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Water by the Spoonful

Quiara Alegría Hudes' Pulitzer Prize-winning play comes to Boston's Lyric Stage Company.

Theresa Nguyen, Gabriel Kuttner, Mariela Lopez-Ponce, and Johnny Lee Davenport in Water by the Spoonful at Lyric Stage.
(© Mark S. Howard)

To some, it's still a mystery how Quiara Alegría Hudes' Water by the Spoonful managed to garner the 2012 Pulitzer Prize. It's a solid play on the ever-interesting topic of recovery (and efforts toward that end), but it's not especially groundbreaking or earth-shattering — unlike, say, Lynn Nottage's Ruined, which won in 2009. But director Scott Edmiston's sleek Boston-premiere production at the Lyric Stage gives the text its best shot.

The three-quarters arena stage starts out bare but for suspended streamers, among which are interspersed small video screens displaying a continual loop of dripping water. Later, these screens will be used to introduce the usernames of the various characters who will be logging on (much of the "dialogue" consists of web-chat entries) and as minimalist reminders of changing scenery.

The queen bee at the center of this hive of self-improvement is one "haikumom," aka Odessa (Mariela Lopez-Ponce), a Puerto Rican "practitioner of the custodial arts" who enjoys mothering others who cling, like her, to the dream of a post-addictive life. Odessa, we soon learn, is not exactly an optimal role model: By the play's end, the missteps that prompted her to clean up her act will catch up with her big time, kicking her back to the curb. So flawed is Odessa, in fact, that we are led — somewhat heavy-handedly — to the conclusion that what's salubrious is connection of any kind, even if the hand being offered comes soiled.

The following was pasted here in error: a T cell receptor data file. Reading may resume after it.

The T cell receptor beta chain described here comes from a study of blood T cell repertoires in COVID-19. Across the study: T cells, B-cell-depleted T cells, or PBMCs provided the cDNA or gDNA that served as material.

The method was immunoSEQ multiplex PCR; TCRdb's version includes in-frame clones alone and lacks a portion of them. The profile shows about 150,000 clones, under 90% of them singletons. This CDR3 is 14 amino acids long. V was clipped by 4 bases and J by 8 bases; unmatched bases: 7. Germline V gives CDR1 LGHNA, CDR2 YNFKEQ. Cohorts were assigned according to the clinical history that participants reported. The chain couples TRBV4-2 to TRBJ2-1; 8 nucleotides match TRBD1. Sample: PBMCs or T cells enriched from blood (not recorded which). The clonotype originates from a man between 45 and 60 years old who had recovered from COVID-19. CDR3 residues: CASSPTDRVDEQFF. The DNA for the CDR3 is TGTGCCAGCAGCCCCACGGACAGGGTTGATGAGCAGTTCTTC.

Haikumom's online flock consists of a Whitman's Sampler of struggling addicts, ex- and not quite. "Orangutan" (Theresa Nguyen) is a smart-alecky young Japanese-American adoptee who decides to go back to her natal country to seek out her roots; online, she forms a substitute-father attachment to "Chutes & Ladders" (Johnny Lee Davenport), a 50-ish IRS lifer who has grown too set in his ways. Into this cozy claque intrudes "Fountainhead" (Gabriel Kuttner): Clearly an Ayn Rand aficionado, he's a flailing ex-executive who finds himself risking family and livelihood with his growing taste for crack. Fountainhead comes on as a boastful, over-entitled jerk in full denial; no wonder the group comes down on him, hard.

Two "real-life" characters — plus a ghost — round out the cast. Eliot Ortiz (Gabriel Rodriguez) is a 24-year-old Iraq vet whose scars aren't limited to an injured leg (the ghost is a haunting flashback). Yazmin (Sasha Castroverde), his slightly older cousin, represents as the family member who made good, with a post as adjunct professor of music. How their stories tie in with Odessa's is the thread Hudes uses to build dramatic tension, not always compellingly.

The actors round out their characters' rather thin bios with varying degrees of success. Lopez-Ponce comes across as too pulled-together and peppy (yes, Odessa is a cheerleader, but not in the usual sense). Nguyen's insistent sass as Orangutan is unrelenting to the point of tedious, and Castroverde gives us a smarmy Goody Two-Shoes whose lines seem lifted from a telenovela.

The men fare better: Rodriguez's wounds, physical and emotional, are convincing, and Kuttner's preening as Fountainhead would merit a shunning in any boardroom, as well as this chatroom. The warm heart of the production is Johnny Lee Davenport, who shows us the end result of a life and family thrown away. He's touching, he's funny, and his Chutes & Ladders is fully present, in a way that the other characters, whether "real" or disembodied, rarely manage to be.